Was one of your New Year’s resolutions to build up your knowledge, skills and talents for the new digital world? If so, there are plenty of online options to help you achieve your goals, and at no cost to you, from the crop of MOOCs (massive open online courses) that’s sprung up.
The Semantic Web Blog scoured some of them to present you with some possible courses of study to consider in pursuit of your goals:
- Data scientists-in-training, Johns Hopkins Bloomberg School of Public Health assistant professor of biostatistics Jeff Leek wants to help you get a leg up on Big Data – and the job doors that understanding how to work with it opens up – with this applied statistics course focusing on data analysis. The course notes that there’s a shortage of individuals with the skills to find the right data to answer a question, understand the processes underlying the data, discover the important patterns in the data, and communicate results to have the biggest possible impact, so why not work to become one of them and land what Google chief economist Hal Varian reportedly calls the sexy job for the next ten years – statistician (really). The course starts Jan. 22.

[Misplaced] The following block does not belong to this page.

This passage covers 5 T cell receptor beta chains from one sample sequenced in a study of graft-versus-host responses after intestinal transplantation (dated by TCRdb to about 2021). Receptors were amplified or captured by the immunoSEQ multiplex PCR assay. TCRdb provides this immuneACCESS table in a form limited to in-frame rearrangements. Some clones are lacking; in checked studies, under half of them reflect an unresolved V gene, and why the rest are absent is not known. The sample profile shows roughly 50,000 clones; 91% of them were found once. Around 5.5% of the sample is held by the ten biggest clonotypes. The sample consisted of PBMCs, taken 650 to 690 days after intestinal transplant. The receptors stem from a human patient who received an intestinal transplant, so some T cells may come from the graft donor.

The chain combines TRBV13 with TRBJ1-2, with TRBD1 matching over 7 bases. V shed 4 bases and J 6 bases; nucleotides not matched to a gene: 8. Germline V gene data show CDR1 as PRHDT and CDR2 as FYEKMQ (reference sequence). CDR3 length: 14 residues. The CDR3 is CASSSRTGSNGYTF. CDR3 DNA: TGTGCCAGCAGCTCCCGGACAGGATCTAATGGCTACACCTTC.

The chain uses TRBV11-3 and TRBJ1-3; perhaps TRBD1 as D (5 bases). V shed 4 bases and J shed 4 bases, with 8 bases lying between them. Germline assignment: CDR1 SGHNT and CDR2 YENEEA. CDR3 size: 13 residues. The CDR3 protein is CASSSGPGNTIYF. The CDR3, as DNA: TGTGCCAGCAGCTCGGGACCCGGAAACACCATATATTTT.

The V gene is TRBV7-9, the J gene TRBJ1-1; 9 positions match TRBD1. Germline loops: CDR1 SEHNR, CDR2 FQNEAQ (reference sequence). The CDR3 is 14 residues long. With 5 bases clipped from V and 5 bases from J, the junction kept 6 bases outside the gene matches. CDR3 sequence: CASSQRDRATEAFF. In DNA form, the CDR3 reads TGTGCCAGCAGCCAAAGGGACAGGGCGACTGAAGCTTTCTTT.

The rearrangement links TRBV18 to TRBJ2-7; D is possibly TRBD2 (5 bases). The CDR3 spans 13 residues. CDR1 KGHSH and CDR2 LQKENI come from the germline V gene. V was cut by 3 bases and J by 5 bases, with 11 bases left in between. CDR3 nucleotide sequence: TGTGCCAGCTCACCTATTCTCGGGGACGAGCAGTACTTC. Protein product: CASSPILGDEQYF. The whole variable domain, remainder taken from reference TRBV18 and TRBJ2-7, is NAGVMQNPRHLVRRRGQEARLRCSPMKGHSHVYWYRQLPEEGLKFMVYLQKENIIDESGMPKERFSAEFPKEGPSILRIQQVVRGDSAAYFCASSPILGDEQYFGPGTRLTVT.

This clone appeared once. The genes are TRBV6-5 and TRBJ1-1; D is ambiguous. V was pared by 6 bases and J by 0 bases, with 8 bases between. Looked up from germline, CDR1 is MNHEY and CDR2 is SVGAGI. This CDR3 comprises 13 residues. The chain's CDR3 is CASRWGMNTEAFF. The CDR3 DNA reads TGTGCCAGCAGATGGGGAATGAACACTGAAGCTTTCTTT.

- We’ve seen a lot about robots in the news over the last month, from the crowd-funded humanoid service robot Roboy, the brainchild of the Artificial Intelligence Laboratory of the University of Zurich, to Vomiting Larry, a projectile vomiter developed to help scientists to better understand the spread of noroviruses. If you’d like to learn about what’s behind robots that can act intelligently (sorry, Larry, but you might not qualify here), you want to learn more about AI. And you can, with a course starting Jan. 28 taught by Dr. Gerhard Wickler and Prof. Ausin Tate, both of the University of Edinburgh.
- Siri, where can I go to find out more about natural language processing? One option: Spend ten weeks starting February 11 learning about NLP with Michael Collins, the Vikram S. Pandit Professor of Computer Science at Columbia University. Students will have a chance to study mathematical and computational models of language, and the application of these models to key problems in natural language processing, with a focus on machine learning methods.